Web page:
Two monitors, the required completion time monitor 670 and the completion time interval monitor engine 680, are provided for monitoring whether the required completion time and the completion time intervals of tasks have expired. These monitors may operate continuously or periodically, depending upon the particular implementation of the illustrative embodiment.

The required completion time monitor 670 is responsible for checking each entry in the task list data structure, via the task list data structure interface 640, to determine if its associated required completion time has expired. In addition, the required completion time monitor 670 is responsible for informing the controller 610 if the entry's required completion time has expired. If the required completion time has expired for a task, the controller 610 may instruct the user interface generation engine 620 to generate a user interface to inform the user that the task was not completed by the required completion time and the task may be removed from the task list data structure and to do list data structure.

The completion time interval monitor engine 680 is responsible for checking each entry in the to do list data structure, via the to do list data structure interface 660, to determine if its associated completion time interval has expired and informing the controller 610 if the completion time interval has expired. If a task's completion time interval has expired, the task may be removed from the to do list data structure, and optionally the task list data structure, and an appropriate message may be sent to the share group indicating the failure to complete the task within the completion time interval. The task may further be added to a non-acceptance list indicating that the task cannot be accepted again by the user of this client device.

If a task in the to do list data structure is completed, the user may indicate this completion via a user interface generated by the user interface generation engine 620. The controller 610 may then remove the task from the to do list data structure and the task list data structure and may send an appropriate message to the share group indicating completion of the task. The other client devices of the share group, having similar shared task monitors, would receive the message and their respective controllers 610 would process the message such that the task is removed from their task list and to do list data structures as well.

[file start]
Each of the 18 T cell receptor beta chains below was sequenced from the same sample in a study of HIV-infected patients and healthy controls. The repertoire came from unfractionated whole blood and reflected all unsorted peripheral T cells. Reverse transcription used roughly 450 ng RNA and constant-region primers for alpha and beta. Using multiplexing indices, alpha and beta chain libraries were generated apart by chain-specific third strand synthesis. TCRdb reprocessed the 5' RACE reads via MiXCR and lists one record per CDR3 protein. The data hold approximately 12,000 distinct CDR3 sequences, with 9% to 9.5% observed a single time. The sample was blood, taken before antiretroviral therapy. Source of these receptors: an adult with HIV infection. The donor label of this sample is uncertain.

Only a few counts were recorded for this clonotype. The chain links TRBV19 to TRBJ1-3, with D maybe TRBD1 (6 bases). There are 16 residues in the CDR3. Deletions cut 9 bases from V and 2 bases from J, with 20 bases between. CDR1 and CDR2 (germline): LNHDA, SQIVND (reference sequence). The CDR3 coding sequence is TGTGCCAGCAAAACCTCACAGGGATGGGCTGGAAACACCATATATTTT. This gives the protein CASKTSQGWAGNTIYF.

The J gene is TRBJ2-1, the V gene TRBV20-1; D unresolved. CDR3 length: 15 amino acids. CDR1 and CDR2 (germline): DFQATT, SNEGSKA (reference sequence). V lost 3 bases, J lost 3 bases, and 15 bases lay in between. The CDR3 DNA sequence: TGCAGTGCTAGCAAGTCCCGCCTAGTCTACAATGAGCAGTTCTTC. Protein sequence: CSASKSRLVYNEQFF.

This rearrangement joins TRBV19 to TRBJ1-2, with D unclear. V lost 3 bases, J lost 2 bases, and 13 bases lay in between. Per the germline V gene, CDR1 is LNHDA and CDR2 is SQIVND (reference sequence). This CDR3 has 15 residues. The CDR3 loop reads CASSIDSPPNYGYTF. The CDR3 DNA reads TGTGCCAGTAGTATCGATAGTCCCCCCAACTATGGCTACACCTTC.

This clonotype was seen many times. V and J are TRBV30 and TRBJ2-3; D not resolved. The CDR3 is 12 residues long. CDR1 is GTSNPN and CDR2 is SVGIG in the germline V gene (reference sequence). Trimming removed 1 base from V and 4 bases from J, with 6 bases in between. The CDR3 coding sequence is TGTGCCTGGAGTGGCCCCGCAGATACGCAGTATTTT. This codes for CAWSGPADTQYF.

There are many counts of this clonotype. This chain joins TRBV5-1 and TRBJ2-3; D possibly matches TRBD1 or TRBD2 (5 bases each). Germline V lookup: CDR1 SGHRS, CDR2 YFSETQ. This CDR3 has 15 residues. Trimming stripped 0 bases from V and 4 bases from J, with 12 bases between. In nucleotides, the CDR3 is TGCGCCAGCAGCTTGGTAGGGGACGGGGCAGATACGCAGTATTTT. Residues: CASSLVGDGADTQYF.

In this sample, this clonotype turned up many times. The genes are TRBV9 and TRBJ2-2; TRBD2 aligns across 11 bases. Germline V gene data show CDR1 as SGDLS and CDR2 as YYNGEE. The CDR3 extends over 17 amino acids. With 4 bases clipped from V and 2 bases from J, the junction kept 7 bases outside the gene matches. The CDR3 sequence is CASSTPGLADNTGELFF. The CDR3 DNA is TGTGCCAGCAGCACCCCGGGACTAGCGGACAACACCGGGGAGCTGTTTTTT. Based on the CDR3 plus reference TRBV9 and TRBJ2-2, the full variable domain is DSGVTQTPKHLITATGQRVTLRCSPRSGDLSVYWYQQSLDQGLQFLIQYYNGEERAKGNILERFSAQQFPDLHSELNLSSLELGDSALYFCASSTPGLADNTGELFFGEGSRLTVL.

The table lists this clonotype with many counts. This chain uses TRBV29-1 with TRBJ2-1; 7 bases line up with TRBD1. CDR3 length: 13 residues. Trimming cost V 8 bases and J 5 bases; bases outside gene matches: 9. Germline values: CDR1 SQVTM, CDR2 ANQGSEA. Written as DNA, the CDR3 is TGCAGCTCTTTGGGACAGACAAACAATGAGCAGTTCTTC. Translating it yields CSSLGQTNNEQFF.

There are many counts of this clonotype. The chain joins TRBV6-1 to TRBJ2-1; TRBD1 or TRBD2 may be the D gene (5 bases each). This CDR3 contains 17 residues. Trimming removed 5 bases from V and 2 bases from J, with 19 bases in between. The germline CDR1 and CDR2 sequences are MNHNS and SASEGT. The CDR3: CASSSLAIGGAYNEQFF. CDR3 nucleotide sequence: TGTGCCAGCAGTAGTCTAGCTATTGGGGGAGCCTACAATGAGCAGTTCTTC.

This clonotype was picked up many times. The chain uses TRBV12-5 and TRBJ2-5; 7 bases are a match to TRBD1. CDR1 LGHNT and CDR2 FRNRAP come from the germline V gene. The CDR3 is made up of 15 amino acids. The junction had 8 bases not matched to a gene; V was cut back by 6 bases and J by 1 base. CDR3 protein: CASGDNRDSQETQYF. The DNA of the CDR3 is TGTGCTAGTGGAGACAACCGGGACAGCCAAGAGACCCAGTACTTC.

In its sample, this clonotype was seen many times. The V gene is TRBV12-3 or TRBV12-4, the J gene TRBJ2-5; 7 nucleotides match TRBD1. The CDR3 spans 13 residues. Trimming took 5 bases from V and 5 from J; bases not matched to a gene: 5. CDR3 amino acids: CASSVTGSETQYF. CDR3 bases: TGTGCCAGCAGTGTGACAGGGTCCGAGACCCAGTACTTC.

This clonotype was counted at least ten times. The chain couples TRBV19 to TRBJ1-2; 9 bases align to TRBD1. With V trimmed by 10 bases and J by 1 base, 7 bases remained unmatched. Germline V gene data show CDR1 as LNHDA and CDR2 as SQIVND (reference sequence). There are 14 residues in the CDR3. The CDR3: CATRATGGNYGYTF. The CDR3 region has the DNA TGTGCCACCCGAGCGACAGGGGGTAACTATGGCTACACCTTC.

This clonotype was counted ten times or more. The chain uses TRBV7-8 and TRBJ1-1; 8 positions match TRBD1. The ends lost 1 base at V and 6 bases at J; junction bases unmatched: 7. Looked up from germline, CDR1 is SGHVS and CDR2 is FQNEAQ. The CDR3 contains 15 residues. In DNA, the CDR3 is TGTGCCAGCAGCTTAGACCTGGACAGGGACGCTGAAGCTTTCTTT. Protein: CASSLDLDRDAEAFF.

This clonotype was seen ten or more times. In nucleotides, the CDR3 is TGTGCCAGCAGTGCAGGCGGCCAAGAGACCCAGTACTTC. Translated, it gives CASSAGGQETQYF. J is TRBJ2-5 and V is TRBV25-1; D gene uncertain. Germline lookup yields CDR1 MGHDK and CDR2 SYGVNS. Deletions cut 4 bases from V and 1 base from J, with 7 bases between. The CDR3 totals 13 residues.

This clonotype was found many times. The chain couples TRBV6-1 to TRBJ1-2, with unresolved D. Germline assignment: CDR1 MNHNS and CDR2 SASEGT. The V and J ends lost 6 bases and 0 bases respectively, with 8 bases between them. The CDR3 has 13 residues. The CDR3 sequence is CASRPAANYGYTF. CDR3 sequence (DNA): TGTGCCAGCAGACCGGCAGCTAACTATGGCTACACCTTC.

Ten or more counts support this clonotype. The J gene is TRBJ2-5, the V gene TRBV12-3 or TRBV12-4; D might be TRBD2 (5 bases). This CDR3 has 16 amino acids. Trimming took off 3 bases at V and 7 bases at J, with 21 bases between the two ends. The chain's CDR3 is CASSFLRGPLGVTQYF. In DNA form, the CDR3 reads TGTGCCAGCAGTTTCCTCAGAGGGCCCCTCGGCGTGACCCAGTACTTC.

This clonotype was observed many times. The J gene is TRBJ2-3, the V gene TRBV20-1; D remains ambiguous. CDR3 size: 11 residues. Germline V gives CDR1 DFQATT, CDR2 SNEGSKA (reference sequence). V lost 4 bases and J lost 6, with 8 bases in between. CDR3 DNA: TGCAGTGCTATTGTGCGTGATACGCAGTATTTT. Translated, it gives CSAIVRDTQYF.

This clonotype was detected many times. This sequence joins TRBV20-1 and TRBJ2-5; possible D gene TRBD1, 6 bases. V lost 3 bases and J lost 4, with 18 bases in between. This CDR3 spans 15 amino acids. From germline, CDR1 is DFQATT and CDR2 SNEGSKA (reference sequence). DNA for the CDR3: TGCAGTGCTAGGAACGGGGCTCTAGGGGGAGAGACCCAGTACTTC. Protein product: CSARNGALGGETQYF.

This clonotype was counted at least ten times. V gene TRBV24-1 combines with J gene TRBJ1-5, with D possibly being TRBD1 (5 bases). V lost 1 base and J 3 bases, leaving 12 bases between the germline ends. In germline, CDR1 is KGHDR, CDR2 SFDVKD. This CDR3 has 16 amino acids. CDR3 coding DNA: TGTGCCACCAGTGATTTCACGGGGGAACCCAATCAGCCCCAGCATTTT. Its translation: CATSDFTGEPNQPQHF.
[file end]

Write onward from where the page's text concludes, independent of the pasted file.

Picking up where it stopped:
FIGS. 7 and 8 are flowcharts that illustrate exemplary operations of the illustrative embodiments. It will be understood that each block of the flowchart illustrations, and combinations of blocks in the flowchart illustrations, can be implemented by computer program instructions. These computer program instructions may be provided to a processor or other programmable data processing apparatus to produce a machine, such that the instructions which execute on the processor or other programmable data processing apparatus create means for implementing the functions specified in the flowchart block or blocks. These computer program instructions may also be stored in a computer-readable memory or storage medium that can direct a processor or other programmable data processing apparatus to function in a particular manner, such that the instructions stored in the computer-readable memory or storage medium produce an article of manufacture including instruction means which implement the functions specified in the flowchart block or blocks.

Accordingly, blocks of the flowchart illustrations support combinations of means for performing the specified functions, combinations of steps for performing the specified functions and program instruction means for performing the specified functions. It will also be understood that each block of the flowchart illustrations, and combinations of blocks in the flowchart illustrations, can be implemented by special purpose hardware-based computer systems which perform the specified functions or steps, or by combinations of special purpose hardware and computer instructions.

FIG. 7 is a flowchart outlining an exemplary operation for sharing a task with a share group and receiving a signal of intent to complete the shared task. As shown in FIG. 7, the operation starts with receiving a request from a user to generate a new task (step 710). A user interface is provided to the user for generating the new task and specifying the share group (step 715). User input to the user interface is received detailing the new task and the share group (step 720).